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Genesis with a point

Fencing instructor Tom Martin coaches students through a practice bout Tuesday at his Port Orchard fencing studio.  - Greg Skinner
Fencing instructor Tom Martin coaches students through a practice bout Tuesday at his Port Orchard fencing studio.
— image credit: Greg Skinner

The genesis of his introduction to the sport is difficult to pinpoint.

Tom Martin, who runs Kitsap Fencing Center in Port Orchard, said it might have started when he was a student in the early 1990s at Olympic College. As he navigated through the course catalog, he noticed a listing for fencing. An avid baseball and football fan, Martin was intrigued by the sport that is one of a quartet featured in every modern Olympic Games.

But, the obscurity of the sport in the United States quickly became an issue. Martin signed up for the class each quarter he attended OC – and every time, the course was canceled because of insufficient registration.

Martin, 38, was undaunted. When he transferred in 1993 to Central Washington University, where he studied English and anthropology, he again saw an opportunity to take up fencing. Registration at CWU was not a concern, but the sport’s novelty created challenges in Ellensburg, as well.

“My instructor at Central Washington University only took a couple of classes himself,” Martin said. “I surpassed what the coach there had to offer.”

He wanted more.

Through the fencing classes at CWU, Martin befriended Aaron Page, who also graduated from South Kitsap High School in 1991, and Kenny Nopens. The trio would cram themselves and their equipment into Page’s 1985 Buick Somerset Regal for tournaments throughout the Northwest — and the country. The driving time was divided, but the manual labor was not. Martin said the vehicle was in poor condition and would not start in idle. After setting the transmission in neutral, Martin said he pushed the Buick until it reached 11 mph and the driver cranked the engine.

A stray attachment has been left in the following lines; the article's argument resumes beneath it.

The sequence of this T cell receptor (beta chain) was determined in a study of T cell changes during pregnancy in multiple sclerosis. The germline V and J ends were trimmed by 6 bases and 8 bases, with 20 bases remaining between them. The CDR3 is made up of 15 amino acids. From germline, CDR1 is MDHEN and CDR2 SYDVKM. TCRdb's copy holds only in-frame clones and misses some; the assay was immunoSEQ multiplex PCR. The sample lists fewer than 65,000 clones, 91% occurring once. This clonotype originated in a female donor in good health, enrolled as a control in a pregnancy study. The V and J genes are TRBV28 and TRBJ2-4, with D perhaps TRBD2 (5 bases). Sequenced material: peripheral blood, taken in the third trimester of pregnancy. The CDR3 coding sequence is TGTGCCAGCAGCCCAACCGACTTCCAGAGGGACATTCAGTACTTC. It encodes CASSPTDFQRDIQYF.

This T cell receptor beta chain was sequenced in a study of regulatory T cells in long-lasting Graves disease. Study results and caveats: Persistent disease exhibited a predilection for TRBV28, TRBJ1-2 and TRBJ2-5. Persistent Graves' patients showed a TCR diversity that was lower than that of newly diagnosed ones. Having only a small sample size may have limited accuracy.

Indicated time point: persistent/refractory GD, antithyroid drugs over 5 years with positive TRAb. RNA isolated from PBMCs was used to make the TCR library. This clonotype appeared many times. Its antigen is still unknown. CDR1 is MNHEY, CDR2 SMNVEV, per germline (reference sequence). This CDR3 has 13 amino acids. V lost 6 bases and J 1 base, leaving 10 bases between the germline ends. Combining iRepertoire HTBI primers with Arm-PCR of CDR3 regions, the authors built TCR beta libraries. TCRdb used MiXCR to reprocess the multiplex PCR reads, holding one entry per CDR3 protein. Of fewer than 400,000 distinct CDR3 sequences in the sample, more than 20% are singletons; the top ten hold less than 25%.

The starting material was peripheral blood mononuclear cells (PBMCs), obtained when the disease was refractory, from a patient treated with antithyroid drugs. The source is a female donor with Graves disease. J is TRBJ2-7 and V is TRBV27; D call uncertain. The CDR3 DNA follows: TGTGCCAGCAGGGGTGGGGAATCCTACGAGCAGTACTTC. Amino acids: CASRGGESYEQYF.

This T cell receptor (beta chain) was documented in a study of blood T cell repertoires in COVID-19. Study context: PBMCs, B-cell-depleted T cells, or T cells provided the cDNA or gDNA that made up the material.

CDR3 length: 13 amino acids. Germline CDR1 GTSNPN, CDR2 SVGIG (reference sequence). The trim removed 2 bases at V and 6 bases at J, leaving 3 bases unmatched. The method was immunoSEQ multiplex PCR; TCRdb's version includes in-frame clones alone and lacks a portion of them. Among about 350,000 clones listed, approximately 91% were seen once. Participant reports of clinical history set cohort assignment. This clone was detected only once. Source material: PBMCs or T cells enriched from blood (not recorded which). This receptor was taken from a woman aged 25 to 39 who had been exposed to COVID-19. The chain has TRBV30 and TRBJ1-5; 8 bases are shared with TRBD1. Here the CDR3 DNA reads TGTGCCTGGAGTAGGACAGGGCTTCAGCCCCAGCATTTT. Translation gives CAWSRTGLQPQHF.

Martin’s friends would wake him from sleep to do that at stoplights, where the engine occasionally would die, for the more than 1,900-mile drive from the hills of Ellensburg through the Great Plains en route to Chicago. On another trip to Bellingham, Parks said the tournament was delayed 30 minutes to allow the trio to arrive after the Buick repeatedly broke down.

Martin said the push toward prominence continued as he became one of 18 students to qualify for the Summer National Championships. Martin and his peers had to pay their own way, but they fundraised enough to send about half of the qualifiers to that event.

“Central Washington University didn’t really take us seriously the first year,” Martin said.

But he said administrators noticed and provided a university-owned van and a stipend for gas the following year. The university’s program now is a club sport that is a member of the U.S. Fencing Association.

Martin continued with the sport after leaving CWU — he was certified to coach in 1996 by the USFA — but also was busy with work that ranged from general contracting to being a satellite technician.

“I decided the real world stinks,” Martin said. “If I’m going to sink, I’m going to do it myself.”

Enter Kitsap Fencing Center.

Martin, who continued to participate in the sport as an athlete while working, decided to translate his passion into a career. He started in September with a training and coaching space at the Port Orchard Armory before moving into a 1,300-square-foot facility at 2505 Mile Hill Drive, where he teaches classes four days a week for both adults and youths.